The do you wish really to persuade us, or

The first explicit mention on the
topic of education in Plato’s ideal polity, arises after Glaucon questions the
moderate and plain lifestyle required in Socrates’ just city “of
speech” in Plato’s book 2. Even though Socrates provides an adequate
response to Thrasymachus through the discussion of justice, Glaucon is not
convinced. “…so, he said to me: Socrates, do you wish really to persuade us, or
only to seem to have persuaded us, that to be just is always better than to be
unjust” (Plato, 2000). Here, one notices that Glaucon is fixated on imagining
the idyllic city, and cannot measure the severity of the situation when one
desires too many luxuries. Socrates shows how potentially dangerous this is
when he theorizes about acting on one’s desires, where more people desire and
need more land to hold their growing population and properties. Additionally,
there is also an increase in the military’s presence, that is needed to guard
the city against its neighbours. Furthermore, with the threat of the
ever-present peril of a tyrannical rule, an exerted effort must be made in
order to control the guardian’s normal tendency to rule over the citizens.
Socrates suggests that this control can be exercised through the guardian’s
receiving an education that will make them behave like “noble puppies” that are
to adopt a hostile approach with their enemies but a more docile and friendly
one with their own citizens. (Plato, 2000).
Socrates further mentions in his speech how education is similar to music for
the soul and gymnastics for the body. “quote”. He explains how education is the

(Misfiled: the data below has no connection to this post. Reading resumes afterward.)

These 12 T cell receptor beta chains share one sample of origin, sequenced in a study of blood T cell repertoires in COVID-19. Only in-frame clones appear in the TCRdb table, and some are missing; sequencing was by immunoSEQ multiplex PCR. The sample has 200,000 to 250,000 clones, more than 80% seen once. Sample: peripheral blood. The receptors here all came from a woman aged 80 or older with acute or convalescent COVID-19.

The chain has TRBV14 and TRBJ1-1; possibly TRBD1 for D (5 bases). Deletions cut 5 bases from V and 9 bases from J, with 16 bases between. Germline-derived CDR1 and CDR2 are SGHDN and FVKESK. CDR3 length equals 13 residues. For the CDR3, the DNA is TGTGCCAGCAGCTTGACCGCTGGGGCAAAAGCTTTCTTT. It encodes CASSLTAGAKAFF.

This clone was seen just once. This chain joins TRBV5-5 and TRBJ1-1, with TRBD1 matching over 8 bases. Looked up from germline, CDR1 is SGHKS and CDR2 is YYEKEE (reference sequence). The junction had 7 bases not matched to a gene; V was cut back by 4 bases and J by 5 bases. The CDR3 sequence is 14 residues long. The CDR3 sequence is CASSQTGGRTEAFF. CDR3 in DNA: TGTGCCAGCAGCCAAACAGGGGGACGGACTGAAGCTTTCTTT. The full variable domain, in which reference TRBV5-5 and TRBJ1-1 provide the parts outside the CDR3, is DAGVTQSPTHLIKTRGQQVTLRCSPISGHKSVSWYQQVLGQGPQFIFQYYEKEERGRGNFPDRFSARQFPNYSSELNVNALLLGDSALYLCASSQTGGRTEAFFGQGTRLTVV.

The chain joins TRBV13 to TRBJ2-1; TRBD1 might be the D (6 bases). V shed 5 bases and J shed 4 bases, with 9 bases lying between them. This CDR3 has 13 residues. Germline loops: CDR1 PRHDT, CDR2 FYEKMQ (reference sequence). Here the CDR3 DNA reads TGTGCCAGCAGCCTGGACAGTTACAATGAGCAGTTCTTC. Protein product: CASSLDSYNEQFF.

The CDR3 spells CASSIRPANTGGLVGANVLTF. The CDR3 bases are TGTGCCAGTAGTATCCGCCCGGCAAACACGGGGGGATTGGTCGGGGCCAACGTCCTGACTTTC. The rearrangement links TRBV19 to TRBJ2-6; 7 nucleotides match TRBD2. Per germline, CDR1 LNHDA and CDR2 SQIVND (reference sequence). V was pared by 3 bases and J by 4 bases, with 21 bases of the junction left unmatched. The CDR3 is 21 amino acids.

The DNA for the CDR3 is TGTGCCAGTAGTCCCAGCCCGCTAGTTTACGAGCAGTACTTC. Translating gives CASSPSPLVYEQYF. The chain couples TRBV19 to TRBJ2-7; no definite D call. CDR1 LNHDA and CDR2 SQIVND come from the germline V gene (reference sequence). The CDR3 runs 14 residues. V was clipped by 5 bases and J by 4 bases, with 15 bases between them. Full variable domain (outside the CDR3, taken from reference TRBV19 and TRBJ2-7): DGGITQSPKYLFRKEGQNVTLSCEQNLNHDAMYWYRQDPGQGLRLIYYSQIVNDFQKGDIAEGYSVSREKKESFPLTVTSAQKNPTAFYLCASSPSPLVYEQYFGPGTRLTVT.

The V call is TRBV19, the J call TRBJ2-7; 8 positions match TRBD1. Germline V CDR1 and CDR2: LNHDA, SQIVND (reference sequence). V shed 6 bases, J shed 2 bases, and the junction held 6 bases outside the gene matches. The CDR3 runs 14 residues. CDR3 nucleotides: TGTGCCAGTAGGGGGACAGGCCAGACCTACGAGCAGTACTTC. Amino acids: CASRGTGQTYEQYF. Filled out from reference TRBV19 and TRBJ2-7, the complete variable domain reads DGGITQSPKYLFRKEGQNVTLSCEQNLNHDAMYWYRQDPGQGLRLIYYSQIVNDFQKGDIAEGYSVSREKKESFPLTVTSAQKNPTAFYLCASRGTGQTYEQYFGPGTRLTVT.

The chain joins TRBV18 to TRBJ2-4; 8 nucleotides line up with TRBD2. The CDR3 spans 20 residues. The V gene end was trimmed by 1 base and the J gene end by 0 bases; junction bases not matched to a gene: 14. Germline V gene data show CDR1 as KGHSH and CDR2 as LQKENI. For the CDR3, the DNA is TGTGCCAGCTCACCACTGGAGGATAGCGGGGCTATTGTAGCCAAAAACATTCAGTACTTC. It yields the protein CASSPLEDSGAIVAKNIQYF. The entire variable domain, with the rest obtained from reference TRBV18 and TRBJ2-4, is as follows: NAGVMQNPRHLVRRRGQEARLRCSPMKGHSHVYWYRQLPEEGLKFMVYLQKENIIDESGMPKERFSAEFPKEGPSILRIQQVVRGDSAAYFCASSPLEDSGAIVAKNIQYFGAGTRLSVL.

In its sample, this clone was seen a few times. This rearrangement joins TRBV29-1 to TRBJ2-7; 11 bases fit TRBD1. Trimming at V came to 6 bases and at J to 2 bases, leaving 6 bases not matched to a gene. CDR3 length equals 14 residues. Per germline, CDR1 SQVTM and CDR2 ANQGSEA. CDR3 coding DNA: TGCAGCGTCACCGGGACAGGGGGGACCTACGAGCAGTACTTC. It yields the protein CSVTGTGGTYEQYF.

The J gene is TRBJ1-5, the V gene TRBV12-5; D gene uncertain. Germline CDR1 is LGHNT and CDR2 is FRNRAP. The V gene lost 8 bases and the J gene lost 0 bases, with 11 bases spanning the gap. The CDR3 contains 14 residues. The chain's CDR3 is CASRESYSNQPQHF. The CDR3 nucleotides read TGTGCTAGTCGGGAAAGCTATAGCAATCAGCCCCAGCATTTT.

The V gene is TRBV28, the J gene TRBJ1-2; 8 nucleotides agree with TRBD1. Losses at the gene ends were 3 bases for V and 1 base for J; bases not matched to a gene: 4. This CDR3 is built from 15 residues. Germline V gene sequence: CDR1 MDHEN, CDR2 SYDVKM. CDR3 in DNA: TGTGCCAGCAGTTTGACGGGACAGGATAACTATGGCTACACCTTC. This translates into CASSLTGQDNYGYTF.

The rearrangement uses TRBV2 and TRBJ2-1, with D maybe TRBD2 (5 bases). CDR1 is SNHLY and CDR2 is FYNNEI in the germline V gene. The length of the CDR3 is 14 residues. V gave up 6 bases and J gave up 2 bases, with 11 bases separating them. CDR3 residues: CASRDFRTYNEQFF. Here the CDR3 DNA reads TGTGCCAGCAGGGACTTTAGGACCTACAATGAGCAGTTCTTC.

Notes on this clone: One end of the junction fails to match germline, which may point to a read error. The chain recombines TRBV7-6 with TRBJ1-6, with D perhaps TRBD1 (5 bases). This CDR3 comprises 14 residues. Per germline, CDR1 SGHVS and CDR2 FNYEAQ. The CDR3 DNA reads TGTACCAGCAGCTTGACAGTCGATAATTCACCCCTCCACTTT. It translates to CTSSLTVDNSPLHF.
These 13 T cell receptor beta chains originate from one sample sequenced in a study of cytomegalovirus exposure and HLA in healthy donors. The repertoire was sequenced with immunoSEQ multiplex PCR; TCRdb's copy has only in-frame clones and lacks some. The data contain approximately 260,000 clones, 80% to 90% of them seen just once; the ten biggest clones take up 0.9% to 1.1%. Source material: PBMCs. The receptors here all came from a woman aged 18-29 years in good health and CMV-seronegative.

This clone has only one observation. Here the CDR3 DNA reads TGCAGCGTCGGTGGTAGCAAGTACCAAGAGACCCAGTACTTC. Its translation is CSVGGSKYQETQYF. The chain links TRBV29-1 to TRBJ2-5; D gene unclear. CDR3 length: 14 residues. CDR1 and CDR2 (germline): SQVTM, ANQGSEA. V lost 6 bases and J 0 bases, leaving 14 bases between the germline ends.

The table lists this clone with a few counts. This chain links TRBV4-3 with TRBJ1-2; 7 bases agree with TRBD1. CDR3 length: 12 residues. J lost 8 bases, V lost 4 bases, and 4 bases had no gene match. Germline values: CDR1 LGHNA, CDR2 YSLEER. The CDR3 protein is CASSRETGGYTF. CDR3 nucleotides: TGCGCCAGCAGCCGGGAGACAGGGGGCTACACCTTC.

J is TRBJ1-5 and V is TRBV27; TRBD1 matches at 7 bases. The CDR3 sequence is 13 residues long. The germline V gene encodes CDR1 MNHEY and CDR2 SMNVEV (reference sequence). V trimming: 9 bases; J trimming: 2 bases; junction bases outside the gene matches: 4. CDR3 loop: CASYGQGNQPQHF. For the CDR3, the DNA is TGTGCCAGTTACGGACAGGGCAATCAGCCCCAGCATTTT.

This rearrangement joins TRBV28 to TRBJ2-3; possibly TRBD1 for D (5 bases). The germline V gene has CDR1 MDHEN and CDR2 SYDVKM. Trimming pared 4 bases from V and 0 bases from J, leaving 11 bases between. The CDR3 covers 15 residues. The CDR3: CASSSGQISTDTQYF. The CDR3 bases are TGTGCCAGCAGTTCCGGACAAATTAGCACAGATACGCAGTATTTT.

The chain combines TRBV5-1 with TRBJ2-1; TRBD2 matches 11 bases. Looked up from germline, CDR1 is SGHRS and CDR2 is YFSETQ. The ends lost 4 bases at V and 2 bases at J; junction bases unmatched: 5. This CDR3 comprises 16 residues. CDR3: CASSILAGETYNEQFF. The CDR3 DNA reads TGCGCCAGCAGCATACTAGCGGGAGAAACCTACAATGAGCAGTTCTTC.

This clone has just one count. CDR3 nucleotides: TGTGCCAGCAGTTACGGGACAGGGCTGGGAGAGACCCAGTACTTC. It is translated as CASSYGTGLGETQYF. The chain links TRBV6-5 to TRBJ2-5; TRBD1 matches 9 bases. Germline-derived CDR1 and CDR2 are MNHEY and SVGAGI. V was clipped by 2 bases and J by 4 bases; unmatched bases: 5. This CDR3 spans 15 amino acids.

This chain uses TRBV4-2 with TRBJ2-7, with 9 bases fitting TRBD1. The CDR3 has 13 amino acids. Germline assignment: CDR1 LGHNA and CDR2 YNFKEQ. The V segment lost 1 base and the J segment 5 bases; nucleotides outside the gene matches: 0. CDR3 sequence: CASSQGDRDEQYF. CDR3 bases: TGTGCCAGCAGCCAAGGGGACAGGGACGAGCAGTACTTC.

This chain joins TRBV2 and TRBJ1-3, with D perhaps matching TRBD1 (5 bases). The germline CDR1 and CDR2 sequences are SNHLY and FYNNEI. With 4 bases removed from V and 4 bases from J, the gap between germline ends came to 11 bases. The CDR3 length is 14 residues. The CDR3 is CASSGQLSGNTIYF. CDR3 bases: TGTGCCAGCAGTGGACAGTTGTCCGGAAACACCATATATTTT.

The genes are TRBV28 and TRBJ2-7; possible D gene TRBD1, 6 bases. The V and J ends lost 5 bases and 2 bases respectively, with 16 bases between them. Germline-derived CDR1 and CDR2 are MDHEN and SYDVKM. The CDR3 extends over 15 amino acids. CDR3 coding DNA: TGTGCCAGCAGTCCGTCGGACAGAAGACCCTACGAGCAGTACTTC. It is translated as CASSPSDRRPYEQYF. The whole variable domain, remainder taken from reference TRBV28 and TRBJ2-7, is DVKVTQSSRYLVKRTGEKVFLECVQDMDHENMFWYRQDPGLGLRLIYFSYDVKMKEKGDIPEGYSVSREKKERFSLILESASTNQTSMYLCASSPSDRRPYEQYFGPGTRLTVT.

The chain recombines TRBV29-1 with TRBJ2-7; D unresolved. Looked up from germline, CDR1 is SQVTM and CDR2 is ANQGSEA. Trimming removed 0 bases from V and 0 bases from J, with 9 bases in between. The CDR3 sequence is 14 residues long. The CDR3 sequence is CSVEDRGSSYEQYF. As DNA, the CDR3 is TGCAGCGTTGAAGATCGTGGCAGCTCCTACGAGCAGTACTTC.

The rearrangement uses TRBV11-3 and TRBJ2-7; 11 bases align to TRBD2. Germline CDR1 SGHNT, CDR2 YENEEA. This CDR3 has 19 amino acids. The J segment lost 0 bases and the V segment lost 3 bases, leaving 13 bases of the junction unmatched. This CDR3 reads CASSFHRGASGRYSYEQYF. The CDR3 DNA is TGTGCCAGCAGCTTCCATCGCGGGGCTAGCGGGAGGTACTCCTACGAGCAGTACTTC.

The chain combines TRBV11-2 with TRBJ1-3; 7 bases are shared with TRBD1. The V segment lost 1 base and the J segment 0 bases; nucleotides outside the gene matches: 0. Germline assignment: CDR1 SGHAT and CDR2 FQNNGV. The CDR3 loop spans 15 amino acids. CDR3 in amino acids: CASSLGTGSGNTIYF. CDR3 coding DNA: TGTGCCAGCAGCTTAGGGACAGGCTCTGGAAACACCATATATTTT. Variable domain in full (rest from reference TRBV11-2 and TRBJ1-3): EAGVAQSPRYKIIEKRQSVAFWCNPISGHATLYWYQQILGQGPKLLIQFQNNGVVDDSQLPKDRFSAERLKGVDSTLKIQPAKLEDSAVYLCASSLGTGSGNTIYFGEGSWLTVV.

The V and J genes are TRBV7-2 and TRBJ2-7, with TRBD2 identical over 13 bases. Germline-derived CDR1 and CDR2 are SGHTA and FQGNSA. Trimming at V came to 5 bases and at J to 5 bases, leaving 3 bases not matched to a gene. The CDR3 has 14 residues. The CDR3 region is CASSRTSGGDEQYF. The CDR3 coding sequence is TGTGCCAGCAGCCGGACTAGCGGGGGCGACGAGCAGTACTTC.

best way to control and shape the guardian’s character, in order to prevent any
violence with the citizens. This in return reflects light on how the Guardian’s
education is primarily based on blindly accepting beliefs and behaviours rather
than having the ability to independently critically think and evaluate.  Socrates states that in order to be fit for a
Guardian’s education, one must be of ‘philosophic, spirited, swift, and strong’
(Plato, 2000). Furthermore, they must be keen to learn, similar to ‘noble
puppies’ who are able to differentiate what is to be familiar and foreign by ‘knowledge
and ignorance’ (Plato, 2000). These guardian’s therefore, are able to then
approve of those they are familiar with but are able to show hostility against
those they are not familiar with. It is important to point out, that though
Socrates mentions how these potential guardians of the city must contain a
certain character, at the same time, the impressionability of what the Ideal
polity suggests is that they must be also physically built to suit the job, as
the other essential abilities will be instilled in them through education. An
article on Plato’s concept of education, draws parallels between Plato’s
personal educational background to understand its profound importance in
Plato’s ideal polity, that he writes about in ‘The Republic’.  From this we can gather that “Plato sees
education as an important activity of human beings which is the main responsibility
of the state” (Selahattin, 2011). Therefore, in relation to the Guardians, and
their role in society, it can be concluded as to how, the function of education
is closely linked to the development of human character and in order to live in
a well and just society, one’s positive contribution to society.